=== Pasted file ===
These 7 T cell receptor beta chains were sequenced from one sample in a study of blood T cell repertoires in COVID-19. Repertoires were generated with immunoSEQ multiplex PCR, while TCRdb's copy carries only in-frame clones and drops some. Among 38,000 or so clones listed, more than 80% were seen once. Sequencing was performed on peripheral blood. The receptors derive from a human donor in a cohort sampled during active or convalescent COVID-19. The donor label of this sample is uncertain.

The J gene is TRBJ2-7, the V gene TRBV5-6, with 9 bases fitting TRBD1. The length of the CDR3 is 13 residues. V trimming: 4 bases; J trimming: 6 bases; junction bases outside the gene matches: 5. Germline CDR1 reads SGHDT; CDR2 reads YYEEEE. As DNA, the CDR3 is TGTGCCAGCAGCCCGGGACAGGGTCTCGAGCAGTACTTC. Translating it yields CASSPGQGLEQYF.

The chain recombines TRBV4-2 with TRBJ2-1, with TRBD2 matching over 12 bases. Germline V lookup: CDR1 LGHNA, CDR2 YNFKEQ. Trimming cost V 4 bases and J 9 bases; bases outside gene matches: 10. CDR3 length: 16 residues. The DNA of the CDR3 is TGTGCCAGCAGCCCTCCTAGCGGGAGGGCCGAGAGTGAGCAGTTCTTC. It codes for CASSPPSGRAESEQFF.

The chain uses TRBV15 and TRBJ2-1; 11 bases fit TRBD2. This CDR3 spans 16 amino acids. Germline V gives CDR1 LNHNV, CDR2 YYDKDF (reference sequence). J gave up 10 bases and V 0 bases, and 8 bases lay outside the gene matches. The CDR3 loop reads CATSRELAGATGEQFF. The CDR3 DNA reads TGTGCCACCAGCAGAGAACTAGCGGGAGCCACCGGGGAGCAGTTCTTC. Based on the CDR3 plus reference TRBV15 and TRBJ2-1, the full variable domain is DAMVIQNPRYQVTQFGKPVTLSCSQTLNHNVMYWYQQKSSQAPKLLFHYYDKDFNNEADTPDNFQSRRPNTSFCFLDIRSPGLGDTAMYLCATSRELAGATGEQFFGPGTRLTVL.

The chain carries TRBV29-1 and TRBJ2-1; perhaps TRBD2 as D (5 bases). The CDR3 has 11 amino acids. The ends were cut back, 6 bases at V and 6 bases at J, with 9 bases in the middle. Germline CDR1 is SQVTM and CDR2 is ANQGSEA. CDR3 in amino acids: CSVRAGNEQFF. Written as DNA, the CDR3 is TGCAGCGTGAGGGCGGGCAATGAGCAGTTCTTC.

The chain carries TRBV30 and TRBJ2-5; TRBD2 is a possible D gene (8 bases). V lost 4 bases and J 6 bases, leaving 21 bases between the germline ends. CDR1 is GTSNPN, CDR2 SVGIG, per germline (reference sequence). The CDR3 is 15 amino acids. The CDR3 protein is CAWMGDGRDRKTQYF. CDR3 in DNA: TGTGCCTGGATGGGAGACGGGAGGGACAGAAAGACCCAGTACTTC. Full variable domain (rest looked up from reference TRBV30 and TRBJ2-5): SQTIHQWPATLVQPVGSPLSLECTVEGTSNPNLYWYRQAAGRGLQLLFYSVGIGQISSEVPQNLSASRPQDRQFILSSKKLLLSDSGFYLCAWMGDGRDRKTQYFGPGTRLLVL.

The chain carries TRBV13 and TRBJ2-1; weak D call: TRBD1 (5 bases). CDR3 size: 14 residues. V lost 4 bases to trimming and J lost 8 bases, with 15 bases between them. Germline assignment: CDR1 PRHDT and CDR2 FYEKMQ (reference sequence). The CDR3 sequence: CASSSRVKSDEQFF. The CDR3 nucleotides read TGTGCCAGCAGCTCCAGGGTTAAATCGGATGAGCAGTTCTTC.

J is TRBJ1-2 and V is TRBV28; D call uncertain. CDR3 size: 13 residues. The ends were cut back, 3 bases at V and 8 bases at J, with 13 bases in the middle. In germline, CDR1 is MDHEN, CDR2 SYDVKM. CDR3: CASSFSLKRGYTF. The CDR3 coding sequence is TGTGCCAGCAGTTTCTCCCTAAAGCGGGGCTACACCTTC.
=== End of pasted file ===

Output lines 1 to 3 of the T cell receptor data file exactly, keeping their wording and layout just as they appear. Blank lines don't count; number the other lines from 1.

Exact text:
These 7 T cell receptor beta chains were sequenced from one sample in a study of blood T cell repertoires in COVID-19. Repertoires were generated with immunoSEQ multiplex PCR, while TCRdb's copy carries only in-frame clones and drops some. Among 38,000 or so clones listed, more than 80% were seen once. Sequencing was performed on peripheral blood. The receptors derive from a human donor in a cohort sampled during active or convalescent COVID-19. The donor label of this sample is uncertain.

The J gene is TRBJ2-7, the V gene TRBV5-6, with 9 bases fitting TRBD1. The length of the CDR3 is 13 residues. V trimming: 4 bases; J trimming: 6 bases; junction bases outside the gene matches: 5. Germline CDR1 reads SGHDT; CDR2 reads YYEEEE. As DNA, the CDR3 is TGTGCCAGCAGCCCGGGACAGGGTCTCGAGCAGTACTTC. Translating it yields CASSPGQGLEQYF.

The chain recombines TRBV4-2 with TRBJ2-1, with TRBD2 matching over 12 bases. Germline V lookup: CDR1 LGHNA, CDR2 YNFKEQ. Trimming cost V 4 bases and J 9 bases; bases outside gene matches: 10. CDR3 length: 16 residues. The DNA of the CDR3 is TGTGCCAGCAGCCCTCCTAGCGGGAGGGCCGAGAGTGAGCAGTTCTTC. It codes for CASSPPSGRAESEQFF.